In Teton Park, 8 miles from Jackson. Right down street from Teton Park.
$43/nite in shoulder season for own bedroom w/bath. No tv. Access to fridge and game room and other things I didn't check out. Next to Mangy Moose. At foot of snowhill.
This is a good place where to stay one night before going to the parks. Simple, relative cheap (Jackson is very expensive), not far from downtown and breakfast service starting from 6.30 am. For a longer stay I would raccomend something else (see my other hotel tip).
Late at night, after a dinner with Dave (learn to know him in my Wind River page) at the Snake River Brewery, following our drive from the South, I walked in Jackson in search of a shelter for the night; A pink and green neon light above a small brick and wood house displayed: Woods, vacancy. I was certainly exhausted, dirty, having a “wild” appearance, still wearing my hiking boots, but I was warmly welcomed (as a customer of course, firstly, but also as a guest, a person who was in need of a shower, a bed, a few words of compassion. . . . . haha).
-At what time is breakfast?
-We do not make breakfast answered Harko, the Armenian owner of the hotel, but let me know when you are there tomorrow, we will have a tea together.
Next morning, I did not want to disturb him and had a breakfast outside, but when I came back he took me in his private dining room where another (French style) breakfast prepared by Barbara, his wife was waiting for us: real French bread, tea, coffee, butter, cheese, jam. . . We all three had a long chat about whatever conversation subjects and of course, Charles Aznavour, the famous French singer of Armenian origin. Very kind persons. . .
The rooms (I stayed a second time there, a few days later, that is why the “s” at rooms) are rather small, as are the bathrooms, but they fitted widely my needs. I slept very well in this quiet place.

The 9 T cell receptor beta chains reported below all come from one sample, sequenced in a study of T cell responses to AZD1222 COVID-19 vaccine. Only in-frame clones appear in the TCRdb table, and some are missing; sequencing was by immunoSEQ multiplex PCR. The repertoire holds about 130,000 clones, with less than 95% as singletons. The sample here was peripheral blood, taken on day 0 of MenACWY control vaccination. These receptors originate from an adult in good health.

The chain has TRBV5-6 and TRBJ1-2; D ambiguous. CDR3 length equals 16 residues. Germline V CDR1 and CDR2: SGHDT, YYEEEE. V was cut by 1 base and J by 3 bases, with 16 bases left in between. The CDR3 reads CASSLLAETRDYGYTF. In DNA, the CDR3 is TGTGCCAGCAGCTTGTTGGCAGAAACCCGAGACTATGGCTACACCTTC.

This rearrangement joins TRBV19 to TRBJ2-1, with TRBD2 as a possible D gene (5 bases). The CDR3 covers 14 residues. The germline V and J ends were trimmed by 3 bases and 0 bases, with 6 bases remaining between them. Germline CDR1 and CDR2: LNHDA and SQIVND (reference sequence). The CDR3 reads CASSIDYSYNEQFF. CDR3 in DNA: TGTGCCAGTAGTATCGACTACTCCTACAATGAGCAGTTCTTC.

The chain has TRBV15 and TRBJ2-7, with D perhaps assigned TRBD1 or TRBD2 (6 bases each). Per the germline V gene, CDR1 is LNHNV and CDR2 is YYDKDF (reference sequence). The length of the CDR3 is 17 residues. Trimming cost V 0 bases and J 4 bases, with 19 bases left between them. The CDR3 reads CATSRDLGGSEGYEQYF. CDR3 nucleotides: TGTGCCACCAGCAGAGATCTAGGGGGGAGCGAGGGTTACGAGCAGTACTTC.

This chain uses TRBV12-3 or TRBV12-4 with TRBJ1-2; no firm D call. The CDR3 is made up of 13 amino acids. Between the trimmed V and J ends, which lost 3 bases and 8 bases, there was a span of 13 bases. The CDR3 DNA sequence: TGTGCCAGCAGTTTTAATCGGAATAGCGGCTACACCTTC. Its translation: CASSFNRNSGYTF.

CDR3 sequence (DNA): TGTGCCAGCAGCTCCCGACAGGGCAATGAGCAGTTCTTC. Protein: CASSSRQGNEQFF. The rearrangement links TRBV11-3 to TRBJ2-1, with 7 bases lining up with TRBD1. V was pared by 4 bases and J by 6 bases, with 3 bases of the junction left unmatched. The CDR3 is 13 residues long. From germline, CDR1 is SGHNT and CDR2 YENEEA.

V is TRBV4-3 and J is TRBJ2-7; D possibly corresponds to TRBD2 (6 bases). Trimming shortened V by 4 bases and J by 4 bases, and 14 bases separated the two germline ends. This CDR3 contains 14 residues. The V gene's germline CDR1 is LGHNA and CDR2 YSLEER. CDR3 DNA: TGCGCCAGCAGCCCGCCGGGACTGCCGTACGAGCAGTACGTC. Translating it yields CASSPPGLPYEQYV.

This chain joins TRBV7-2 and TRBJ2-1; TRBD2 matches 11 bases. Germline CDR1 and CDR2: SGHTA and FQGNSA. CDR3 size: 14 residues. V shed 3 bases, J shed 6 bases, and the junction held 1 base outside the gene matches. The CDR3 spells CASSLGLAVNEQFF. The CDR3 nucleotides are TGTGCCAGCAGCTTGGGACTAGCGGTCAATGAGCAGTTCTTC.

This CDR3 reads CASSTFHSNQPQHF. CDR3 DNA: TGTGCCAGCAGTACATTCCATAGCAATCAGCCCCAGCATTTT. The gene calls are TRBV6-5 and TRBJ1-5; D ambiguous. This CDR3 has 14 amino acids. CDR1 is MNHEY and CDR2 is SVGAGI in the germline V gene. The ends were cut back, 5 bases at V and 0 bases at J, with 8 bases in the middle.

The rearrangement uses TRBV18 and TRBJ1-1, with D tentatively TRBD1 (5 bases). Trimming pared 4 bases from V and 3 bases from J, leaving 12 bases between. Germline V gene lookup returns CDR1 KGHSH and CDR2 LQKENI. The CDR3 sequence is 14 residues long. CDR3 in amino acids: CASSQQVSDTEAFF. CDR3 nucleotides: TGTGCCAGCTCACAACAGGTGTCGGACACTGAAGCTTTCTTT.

In fact this campground is located about 12 miles from Jackson, near Hobart Junction.
The tent site was not very big, but whatever it was only for one night.
From where my tent was I could see Snake River, it passed just next to the campground, so a good opportunity for the fishers and for children to play nears the river.
This was also my most expensive campground, maybe because it was near the pretty expensive Jackson.
The restrooms/Showers were clean.
And there was also the possibility to book White Water Rafting tours at the front desk of the campground.
the location (as gateway to Grand Teton N.P.)
Another way to get a sense of life out west is to stay at a dude ranch. These are actual working cattle and guest ranches which allow guests to come and stay on the ranch, usually in log cabins. Accommodations vary on the ranches, ranging from the no frills to the more luxury oriented, i.e., carpeting and air conditioning. Generally, meals and activities such as horse back riding are included. The ranches also have night time activities, such as hayrides, cookouts and nature and culture programs.
We stayed at several different ranches over the course of many summer vacations. Its been many years since I've been to them, so I can't offer specifics about rates and such, but I'd highly recommend a stay at a dude ranch, especially for families.
Here are a couple of suggestions. If you want more info, check out www.jacksonholenet.com
Triangle X Ranch- Has been owned by the Turner family for several generations. If I remember correctly and times haven't changes, this place was more moderate in terms of accommodations and food, but a fantastic experience.
Lost Creek Ranch- This place now has a full service spa, according to its website. It was the more upscale place with gourmet meals and carpeted cabins.
We spent 2 nights at the Trapper Inn.
$99 for a double room.
Nothing fancy but it was clean and 2 blocks from Town Square. Service was friendly.
This is probably one of the cheaper hotels in downtown Jackson Hole.
jacuzzi, self-serve laundry.
No breakfast but there is a very nice place 1/2 block away called the Bunnery which serves wonderful breakfasts.
Camping is the only way to experience Wyoming.
Check with the locals for spots in the National Forest to camp that way you don't have to pay for camping and you can usually find an area all to yourself.
Remember that even places close to 'civilization' often get visted by wildlife so make sure all of your food is stored properly. One night we had a pack of coyotes run through our camp.
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